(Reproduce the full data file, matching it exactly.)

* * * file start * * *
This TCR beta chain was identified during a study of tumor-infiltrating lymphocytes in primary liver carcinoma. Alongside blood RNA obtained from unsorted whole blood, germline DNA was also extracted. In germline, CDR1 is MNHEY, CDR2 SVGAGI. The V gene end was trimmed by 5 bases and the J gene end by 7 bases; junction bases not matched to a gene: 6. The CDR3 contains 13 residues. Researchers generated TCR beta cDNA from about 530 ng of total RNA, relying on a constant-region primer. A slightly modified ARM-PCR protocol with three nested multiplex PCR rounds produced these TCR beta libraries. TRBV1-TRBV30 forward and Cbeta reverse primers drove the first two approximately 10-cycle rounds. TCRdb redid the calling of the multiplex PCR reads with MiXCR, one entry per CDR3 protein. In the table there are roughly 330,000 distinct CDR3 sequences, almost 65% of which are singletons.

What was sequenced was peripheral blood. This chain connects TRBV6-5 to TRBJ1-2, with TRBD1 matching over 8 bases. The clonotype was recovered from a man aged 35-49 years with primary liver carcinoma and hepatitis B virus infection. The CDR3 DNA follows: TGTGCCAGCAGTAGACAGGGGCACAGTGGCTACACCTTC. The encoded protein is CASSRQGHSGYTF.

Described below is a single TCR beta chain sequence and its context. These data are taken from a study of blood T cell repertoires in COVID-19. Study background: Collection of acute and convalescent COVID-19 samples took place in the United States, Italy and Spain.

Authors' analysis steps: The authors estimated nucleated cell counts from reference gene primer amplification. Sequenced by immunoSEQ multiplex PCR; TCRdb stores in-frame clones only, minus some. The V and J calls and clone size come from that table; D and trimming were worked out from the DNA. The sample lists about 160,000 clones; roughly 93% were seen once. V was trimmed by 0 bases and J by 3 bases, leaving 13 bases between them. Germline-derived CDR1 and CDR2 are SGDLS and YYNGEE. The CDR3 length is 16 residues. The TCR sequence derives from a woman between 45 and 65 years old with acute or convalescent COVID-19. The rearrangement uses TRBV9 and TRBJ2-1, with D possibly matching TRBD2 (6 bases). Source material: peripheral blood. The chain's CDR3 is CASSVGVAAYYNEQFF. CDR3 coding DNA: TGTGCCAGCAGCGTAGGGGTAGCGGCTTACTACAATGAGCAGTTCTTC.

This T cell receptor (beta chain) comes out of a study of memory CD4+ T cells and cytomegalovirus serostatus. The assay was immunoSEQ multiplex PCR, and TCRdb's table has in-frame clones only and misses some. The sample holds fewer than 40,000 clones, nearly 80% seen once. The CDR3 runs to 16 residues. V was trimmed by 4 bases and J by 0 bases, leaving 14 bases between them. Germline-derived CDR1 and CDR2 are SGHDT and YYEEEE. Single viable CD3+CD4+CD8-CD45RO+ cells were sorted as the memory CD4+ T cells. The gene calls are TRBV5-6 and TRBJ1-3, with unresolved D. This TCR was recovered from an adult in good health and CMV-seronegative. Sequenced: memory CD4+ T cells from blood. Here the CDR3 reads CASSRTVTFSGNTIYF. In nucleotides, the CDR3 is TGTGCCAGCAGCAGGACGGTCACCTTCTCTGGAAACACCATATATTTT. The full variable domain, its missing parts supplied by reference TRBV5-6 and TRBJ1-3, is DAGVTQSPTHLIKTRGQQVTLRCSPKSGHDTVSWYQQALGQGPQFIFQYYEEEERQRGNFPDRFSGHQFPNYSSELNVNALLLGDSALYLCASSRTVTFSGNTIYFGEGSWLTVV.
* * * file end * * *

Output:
This TCR beta chain was identified during a study of tumor-infiltrating lymphocytes in primary liver carcinoma. Alongside blood RNA obtained from unsorted whole blood, germline DNA was also extracted. In germline, CDR1 is MNHEY, CDR2 SVGAGI. The V gene end was trimmed by 5 bases and the J gene end by 7 bases; junction bases not matched to a gene: 6. The CDR3 contains 13 residues. Researchers generated TCR beta cDNA from about 530 ng of total RNA, relying on a constant-region primer. A slightly modified ARM-PCR protocol with three nested multiplex PCR rounds produced these TCR beta libraries. TRBV1-TRBV30 forward and Cbeta reverse primers drove the first two approximately 10-cycle rounds. TCRdb redid the calling of the multiplex PCR reads with MiXCR, one entry per CDR3 protein. In the table there are roughly 330,000 distinct CDR3 sequences, almost 65% of which are singletons.

What was sequenced was peripheral blood. This chain connects TRBV6-5 to TRBJ1-2, with TRBD1 matching over 8 bases. The clonotype was recovered from a man aged 35-49 years with primary liver carcinoma and hepatitis B virus infection. The CDR3 DNA follows: TGTGCCAGCAGTAGACAGGGGCACAGTGGCTACACCTTC. The encoded protein is CASSRQGHSGYTF.

Described below is a single TCR beta chain sequence and its context. These data are taken from a study of blood T cell repertoires in COVID-19. Study background: Collection of acute and convalescent COVID-19 samples took place in the United States, Italy and Spain.

Authors' analysis steps: The authors estimated nucleated cell counts from reference gene primer amplification. Sequenced by immunoSEQ multiplex PCR; TCRdb stores in-frame clones only, minus some. The V and J calls and clone size come from that table; D and trimming were worked out from the DNA. The sample lists about 160,000 clones; roughly 93% were seen once. V was trimmed by 0 bases and J by 3 bases, leaving 13 bases between them. Germline-derived CDR1 and CDR2 are SGDLS and YYNGEE. The CDR3 length is 16 residues. The TCR sequence derives from a woman between 45 and 65 years old with acute or convalescent COVID-19. The rearrangement uses TRBV9 and TRBJ2-1, with D possibly matching TRBD2 (6 bases). Source material: peripheral blood. The chain's CDR3 is CASSVGVAAYYNEQFF. CDR3 coding DNA: TGTGCCAGCAGCGTAGGGGTAGCGGCTTACTACAATGAGCAGTTCTTC.

This T cell receptor (beta chain) comes out of a study of memory CD4+ T cells and cytomegalovirus serostatus. The assay was immunoSEQ multiplex PCR, and TCRdb's table has in-frame clones only and misses some. The sample holds fewer than 40,000 clones, nearly 80% seen once. The CDR3 runs to 16 residues. V was trimmed by 4 bases and J by 0 bases, leaving 14 bases between them. Germline-derived CDR1 and CDR2 are SGHDT and YYEEEE. Single viable CD3+CD4+CD8-CD45RO+ cells were sorted as the memory CD4+ T cells. The gene calls are TRBV5-6 and TRBJ1-3, with unresolved D. This TCR was recovered from an adult in good health and CMV-seronegative. Sequenced: memory CD4+ T cells from blood. Here the CDR3 reads CASSRTVTFSGNTIYF. In nucleotides, the CDR3 is TGTGCCAGCAGCAGGACGGTCACCTTCTCTGGAAACACCATATATTTT. The full variable domain, its missing parts supplied by reference TRBV5-6 and TRBJ1-3, is DAGVTQSPTHLIKTRGQQVTLRCSPKSGHDTVSWYQQALGQGPQFIFQYYEEEERQRGNFPDRFSGHQFPNYSSELNVNALLLGDSALYLCASSRTVTFSGNTIYFGEGSWLTVV.